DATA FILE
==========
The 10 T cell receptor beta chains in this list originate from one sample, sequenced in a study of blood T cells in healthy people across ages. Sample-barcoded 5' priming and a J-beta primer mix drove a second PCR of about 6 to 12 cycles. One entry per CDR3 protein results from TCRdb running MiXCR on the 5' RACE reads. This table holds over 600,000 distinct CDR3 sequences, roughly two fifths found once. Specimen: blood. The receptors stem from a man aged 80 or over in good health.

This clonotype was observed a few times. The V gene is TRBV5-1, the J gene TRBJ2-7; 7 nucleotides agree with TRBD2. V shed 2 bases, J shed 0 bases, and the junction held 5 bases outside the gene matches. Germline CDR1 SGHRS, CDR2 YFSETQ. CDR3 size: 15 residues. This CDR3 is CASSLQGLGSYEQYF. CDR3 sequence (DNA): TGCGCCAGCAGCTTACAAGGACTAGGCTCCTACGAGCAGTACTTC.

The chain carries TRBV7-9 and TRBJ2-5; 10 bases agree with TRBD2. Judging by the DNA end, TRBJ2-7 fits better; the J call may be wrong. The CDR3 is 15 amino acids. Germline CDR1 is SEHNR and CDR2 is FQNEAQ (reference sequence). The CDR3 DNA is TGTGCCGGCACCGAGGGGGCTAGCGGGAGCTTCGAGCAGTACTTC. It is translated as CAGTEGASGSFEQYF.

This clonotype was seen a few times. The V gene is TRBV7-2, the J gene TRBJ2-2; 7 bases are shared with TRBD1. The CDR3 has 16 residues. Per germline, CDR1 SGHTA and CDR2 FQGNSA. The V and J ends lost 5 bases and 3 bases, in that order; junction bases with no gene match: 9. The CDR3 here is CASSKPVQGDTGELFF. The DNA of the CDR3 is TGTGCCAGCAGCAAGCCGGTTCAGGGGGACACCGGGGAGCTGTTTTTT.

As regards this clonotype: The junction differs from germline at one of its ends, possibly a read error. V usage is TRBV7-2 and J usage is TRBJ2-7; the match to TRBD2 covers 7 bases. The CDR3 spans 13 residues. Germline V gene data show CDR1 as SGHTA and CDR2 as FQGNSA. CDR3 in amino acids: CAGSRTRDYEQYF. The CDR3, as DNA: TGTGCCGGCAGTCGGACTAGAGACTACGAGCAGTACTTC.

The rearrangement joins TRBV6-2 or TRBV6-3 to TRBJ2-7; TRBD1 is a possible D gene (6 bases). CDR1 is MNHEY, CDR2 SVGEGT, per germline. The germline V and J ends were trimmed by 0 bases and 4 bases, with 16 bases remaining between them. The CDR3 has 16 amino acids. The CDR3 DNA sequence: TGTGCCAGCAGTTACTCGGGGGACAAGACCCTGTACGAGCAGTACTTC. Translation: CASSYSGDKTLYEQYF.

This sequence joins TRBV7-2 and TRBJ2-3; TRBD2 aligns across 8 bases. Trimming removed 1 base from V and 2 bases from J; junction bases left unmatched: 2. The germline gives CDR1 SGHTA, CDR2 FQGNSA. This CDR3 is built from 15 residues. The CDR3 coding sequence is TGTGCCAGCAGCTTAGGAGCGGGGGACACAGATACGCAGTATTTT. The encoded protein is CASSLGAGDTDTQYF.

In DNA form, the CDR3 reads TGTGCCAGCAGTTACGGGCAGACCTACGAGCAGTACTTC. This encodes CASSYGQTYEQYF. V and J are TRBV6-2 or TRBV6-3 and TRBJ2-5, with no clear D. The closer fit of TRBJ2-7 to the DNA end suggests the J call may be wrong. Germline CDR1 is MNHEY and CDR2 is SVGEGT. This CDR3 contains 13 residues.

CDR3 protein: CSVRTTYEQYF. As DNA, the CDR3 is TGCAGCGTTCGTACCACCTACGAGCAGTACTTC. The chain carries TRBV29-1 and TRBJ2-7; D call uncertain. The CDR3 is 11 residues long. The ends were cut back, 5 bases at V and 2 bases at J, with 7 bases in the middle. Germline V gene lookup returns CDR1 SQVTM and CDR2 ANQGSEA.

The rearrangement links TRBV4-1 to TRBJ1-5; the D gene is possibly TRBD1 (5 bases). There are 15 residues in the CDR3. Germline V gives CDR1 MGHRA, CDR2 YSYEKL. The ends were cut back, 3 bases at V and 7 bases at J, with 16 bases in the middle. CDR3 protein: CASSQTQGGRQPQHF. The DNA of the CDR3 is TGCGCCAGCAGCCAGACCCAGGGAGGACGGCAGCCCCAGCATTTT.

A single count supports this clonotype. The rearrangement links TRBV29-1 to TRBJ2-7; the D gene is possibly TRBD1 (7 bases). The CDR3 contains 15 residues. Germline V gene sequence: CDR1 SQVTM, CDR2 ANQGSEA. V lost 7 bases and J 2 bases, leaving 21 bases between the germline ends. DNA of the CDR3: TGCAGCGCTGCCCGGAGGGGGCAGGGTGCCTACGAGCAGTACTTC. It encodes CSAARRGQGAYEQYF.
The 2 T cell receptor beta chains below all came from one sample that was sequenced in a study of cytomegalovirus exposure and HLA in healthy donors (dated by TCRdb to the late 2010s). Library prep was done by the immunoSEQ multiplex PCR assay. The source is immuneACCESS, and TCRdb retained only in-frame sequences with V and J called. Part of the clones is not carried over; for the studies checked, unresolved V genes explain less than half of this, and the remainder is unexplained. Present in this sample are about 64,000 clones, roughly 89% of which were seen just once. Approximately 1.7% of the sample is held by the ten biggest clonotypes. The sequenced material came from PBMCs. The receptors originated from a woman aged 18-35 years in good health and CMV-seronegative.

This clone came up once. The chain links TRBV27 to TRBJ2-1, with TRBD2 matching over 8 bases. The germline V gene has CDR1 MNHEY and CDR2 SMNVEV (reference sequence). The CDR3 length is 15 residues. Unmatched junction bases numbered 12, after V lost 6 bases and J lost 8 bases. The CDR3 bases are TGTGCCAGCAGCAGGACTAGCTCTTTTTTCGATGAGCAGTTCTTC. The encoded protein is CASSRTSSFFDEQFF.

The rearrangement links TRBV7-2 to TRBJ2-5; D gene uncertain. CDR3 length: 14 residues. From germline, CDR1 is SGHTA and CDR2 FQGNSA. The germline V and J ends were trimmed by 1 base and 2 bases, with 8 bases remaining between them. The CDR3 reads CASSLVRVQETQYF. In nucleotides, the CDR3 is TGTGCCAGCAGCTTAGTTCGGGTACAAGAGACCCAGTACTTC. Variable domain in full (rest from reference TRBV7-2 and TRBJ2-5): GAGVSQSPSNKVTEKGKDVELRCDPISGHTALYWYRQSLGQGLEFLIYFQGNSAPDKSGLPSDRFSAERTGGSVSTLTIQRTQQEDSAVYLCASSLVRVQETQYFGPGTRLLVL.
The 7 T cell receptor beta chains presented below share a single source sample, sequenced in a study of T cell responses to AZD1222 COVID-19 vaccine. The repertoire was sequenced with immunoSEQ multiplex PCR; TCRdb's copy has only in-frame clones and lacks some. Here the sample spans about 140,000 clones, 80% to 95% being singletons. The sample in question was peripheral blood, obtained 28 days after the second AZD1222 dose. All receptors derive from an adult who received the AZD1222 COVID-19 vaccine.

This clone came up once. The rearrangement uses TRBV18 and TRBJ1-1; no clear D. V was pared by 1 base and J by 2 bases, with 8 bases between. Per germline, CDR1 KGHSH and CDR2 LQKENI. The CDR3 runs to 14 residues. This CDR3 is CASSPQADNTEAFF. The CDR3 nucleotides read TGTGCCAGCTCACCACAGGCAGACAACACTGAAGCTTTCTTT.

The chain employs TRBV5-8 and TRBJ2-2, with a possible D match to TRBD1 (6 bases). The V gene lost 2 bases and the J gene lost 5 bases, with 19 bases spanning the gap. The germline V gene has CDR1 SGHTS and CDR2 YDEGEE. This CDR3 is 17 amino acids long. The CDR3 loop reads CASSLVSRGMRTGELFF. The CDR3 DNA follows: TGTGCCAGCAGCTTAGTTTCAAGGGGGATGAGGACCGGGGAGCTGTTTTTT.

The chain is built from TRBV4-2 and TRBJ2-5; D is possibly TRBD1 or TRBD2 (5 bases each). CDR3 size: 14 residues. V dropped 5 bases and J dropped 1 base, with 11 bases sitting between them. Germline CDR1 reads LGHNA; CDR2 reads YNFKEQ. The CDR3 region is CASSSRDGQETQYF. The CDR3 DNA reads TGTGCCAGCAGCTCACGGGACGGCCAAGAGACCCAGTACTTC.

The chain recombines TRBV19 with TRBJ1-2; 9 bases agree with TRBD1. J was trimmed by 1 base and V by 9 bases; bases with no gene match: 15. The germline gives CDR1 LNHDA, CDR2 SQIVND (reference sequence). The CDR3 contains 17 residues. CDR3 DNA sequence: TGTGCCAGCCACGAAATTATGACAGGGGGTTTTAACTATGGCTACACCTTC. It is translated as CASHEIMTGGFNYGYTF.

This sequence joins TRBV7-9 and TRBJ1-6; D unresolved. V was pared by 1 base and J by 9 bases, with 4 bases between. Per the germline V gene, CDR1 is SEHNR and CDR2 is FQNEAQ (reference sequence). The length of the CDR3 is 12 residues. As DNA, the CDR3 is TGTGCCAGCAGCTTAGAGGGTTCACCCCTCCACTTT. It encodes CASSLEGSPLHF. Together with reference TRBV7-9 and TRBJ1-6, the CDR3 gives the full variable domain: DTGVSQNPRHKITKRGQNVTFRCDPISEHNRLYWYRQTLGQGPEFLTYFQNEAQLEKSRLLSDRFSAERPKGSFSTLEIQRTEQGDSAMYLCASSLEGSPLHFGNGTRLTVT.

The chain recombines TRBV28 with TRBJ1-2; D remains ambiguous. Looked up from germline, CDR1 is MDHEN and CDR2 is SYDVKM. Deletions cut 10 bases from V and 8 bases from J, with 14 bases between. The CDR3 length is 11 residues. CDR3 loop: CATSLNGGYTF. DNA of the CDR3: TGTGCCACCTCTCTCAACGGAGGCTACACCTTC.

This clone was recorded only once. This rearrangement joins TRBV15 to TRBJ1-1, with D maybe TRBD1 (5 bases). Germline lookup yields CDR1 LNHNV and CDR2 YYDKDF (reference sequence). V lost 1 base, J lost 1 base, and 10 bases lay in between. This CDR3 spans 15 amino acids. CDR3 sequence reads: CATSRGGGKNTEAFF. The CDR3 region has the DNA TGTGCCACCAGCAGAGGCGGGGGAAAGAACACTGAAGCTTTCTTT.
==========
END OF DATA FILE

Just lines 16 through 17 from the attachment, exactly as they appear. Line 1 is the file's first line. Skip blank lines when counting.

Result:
This clone came up once. The rearrangement uses TRBV18 and TRBJ1-1; no clear D. V was pared by 1 base and J by 2 bases, with 8 bases between. Per germline, CDR1 KGHSH and CDR2 LQKENI. The CDR3 runs to 14 residues. This CDR3 is CASSPQADNTEAFF. The CDR3 nucleotides read TGTGCCAGCTCACCACAGGCAGACAACACTGAAGCTTTCTTT.

The chain employs TRBV5-8 and TRBJ2-2, with a possible D match to TRBD1 (6 bases). The V gene lost 2 bases and the J gene lost 5 bases, with 19 bases spanning the gap. The germline V gene has CDR1 SGHTS and CDR2 YDEGEE. This CDR3 is 17 amino acids long. The CDR3 loop reads CASSLVSRGMRTGELFF. The CDR3 DNA follows: TGTGCCAGCAGCTTAGTTTCAAGGGGGATGAGGACCGGGGAGCTGTTTTTT.